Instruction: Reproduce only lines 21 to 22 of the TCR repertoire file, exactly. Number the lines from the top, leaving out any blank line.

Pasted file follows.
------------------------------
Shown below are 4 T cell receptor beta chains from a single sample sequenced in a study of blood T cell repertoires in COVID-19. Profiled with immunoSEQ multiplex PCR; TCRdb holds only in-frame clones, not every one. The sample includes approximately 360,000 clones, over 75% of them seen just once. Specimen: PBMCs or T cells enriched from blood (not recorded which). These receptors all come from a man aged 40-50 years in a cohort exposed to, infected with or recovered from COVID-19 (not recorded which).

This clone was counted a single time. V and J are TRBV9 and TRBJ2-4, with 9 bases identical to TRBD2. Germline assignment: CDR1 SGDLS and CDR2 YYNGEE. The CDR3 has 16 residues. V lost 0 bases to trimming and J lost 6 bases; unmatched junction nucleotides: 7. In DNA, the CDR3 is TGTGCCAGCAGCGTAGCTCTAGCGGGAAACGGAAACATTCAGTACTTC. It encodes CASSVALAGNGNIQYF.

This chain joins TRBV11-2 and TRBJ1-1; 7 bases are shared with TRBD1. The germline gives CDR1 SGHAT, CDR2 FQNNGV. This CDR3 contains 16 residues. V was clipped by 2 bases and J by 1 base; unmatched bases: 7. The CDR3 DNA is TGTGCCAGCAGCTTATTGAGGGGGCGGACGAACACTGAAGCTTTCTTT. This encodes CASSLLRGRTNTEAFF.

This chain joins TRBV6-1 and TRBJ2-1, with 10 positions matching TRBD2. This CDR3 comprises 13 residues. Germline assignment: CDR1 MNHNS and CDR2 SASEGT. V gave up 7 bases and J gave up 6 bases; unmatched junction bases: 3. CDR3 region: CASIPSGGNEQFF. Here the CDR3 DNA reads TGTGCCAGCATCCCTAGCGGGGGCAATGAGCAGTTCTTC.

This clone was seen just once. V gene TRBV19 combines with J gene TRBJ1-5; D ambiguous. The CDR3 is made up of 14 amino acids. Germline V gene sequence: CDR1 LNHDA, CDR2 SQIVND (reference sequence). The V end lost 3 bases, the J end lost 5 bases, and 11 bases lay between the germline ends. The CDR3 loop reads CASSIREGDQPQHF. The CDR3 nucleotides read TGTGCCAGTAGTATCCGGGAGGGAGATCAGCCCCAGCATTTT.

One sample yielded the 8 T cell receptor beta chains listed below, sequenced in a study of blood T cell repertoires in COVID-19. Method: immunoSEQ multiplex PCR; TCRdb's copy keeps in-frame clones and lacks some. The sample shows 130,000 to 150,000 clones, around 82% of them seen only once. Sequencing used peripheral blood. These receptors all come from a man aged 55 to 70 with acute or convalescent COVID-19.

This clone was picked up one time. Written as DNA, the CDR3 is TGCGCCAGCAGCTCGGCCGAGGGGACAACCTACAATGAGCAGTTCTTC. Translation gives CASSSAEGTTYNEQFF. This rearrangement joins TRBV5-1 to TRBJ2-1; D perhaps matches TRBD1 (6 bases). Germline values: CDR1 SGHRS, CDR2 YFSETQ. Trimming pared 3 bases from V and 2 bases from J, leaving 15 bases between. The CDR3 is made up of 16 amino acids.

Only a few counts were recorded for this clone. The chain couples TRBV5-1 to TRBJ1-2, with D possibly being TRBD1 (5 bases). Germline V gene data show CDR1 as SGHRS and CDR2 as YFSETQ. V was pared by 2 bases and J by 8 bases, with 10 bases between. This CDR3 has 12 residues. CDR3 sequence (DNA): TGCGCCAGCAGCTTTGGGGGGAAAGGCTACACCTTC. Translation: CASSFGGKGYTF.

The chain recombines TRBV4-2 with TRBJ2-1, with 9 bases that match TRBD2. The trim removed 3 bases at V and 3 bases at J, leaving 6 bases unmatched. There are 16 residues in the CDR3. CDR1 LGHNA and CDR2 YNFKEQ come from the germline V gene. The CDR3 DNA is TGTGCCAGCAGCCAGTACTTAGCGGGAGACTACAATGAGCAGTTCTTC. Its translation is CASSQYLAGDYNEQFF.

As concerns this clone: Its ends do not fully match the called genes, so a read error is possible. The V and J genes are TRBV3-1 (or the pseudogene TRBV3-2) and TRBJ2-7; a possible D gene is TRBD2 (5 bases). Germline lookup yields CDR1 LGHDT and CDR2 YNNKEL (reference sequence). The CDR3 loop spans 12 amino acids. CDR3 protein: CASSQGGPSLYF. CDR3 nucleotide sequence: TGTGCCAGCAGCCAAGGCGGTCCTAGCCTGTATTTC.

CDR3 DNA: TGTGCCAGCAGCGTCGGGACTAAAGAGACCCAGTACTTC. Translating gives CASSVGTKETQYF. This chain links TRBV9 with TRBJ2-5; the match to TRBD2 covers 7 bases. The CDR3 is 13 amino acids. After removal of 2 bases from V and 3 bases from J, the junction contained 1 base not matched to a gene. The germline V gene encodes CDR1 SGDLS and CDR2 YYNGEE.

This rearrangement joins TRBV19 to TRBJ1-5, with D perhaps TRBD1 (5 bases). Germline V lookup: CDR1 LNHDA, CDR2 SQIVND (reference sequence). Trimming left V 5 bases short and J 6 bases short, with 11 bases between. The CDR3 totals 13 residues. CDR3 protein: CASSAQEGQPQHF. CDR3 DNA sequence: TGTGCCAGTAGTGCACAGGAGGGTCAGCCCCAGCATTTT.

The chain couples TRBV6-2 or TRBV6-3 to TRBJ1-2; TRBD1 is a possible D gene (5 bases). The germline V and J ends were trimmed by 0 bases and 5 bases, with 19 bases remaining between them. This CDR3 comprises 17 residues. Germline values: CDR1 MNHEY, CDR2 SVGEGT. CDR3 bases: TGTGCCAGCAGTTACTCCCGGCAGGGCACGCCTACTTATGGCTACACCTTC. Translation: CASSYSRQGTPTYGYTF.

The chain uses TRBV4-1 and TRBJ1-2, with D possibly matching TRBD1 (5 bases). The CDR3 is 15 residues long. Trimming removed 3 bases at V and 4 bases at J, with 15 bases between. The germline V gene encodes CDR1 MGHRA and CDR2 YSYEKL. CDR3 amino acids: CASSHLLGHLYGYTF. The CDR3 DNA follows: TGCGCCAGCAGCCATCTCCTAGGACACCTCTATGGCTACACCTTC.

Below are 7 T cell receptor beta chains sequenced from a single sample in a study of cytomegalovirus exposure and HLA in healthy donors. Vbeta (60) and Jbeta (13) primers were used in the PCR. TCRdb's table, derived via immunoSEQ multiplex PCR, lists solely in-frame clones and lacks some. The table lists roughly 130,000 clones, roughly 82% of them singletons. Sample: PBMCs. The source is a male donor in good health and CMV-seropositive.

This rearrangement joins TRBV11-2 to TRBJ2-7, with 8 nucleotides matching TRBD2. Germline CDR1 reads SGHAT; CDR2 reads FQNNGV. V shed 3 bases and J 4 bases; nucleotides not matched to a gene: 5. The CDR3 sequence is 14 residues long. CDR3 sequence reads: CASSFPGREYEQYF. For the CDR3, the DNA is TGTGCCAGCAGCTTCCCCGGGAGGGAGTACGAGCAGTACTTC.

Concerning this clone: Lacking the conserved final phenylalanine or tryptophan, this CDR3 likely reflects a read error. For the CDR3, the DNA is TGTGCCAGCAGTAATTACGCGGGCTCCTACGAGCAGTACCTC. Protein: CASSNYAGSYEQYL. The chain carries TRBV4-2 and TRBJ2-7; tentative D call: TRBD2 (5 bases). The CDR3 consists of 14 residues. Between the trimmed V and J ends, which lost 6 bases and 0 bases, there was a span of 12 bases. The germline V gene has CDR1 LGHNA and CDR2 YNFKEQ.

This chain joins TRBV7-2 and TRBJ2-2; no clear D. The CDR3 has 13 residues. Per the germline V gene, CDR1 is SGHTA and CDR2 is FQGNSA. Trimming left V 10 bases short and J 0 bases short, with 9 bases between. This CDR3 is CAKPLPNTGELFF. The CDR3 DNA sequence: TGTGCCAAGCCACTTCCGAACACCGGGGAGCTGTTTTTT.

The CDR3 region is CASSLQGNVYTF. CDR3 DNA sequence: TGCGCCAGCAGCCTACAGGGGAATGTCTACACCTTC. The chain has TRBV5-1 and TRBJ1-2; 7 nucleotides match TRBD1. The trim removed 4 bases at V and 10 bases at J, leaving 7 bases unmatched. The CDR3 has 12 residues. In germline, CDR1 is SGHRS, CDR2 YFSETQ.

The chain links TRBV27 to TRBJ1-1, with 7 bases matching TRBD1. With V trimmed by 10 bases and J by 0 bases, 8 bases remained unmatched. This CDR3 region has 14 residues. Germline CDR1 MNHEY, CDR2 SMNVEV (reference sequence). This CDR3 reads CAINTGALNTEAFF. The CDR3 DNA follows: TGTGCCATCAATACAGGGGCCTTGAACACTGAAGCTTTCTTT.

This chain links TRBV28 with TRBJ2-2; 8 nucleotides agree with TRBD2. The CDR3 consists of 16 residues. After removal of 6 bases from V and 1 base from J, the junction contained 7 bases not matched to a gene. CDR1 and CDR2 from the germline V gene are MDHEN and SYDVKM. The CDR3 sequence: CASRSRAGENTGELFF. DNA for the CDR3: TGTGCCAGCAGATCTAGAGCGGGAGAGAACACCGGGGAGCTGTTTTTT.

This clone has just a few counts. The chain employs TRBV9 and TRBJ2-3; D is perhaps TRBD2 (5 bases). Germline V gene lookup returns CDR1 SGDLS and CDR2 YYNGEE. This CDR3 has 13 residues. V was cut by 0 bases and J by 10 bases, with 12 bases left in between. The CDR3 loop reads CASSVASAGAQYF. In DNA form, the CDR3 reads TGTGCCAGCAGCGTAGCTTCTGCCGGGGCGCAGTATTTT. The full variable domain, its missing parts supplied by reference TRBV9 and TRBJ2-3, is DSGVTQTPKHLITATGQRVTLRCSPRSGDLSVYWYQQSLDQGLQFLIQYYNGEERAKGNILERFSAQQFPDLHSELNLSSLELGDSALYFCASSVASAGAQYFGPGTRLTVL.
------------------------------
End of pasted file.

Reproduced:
This chain links TRBV28 with TRBJ2-2; 8 nucleotides agree with TRBD2. The CDR3 consists of 16 residues. After removal of 6 bases from V and 1 base from J, the junction contained 7 bases not matched to a gene. CDR1 and CDR2 from the germline V gene are MDHEN and SYDVKM. The CDR3 sequence: CASRSRAGENTGELFF. DNA for the CDR3: TGTGCCAGCAGATCTAGAGCGGGAGAGAACACCGGGGAGCTGTTTTTT.

This clone has just a few counts. The chain employs TRBV9 and TRBJ2-3; D is perhaps TRBD2 (5 bases). Germline V gene lookup returns CDR1 SGDLS and CDR2 YYNGEE. This CDR3 has 13 residues. V was cut by 0 bases and J by 10 bases, with 12 bases left in between. The CDR3 loop reads CASSVASAGAQYF. In DNA form, the CDR3 reads TGTGCCAGCAGCGTAGCTTCTGCCGGGGCGCAGTATTTT. The full variable domain, its missing parts supplied by reference TRBV9 and TRBJ2-3, is DSGVTQTPKHLITATGQRVTLRCSPRSGDLSVYWYQQSLDQGLQFLIQYYNGEERAKGNILERFSAQQFPDLHSELNLSSLELGDSALYFCASSVASAGAQYFGPGTRLTVL.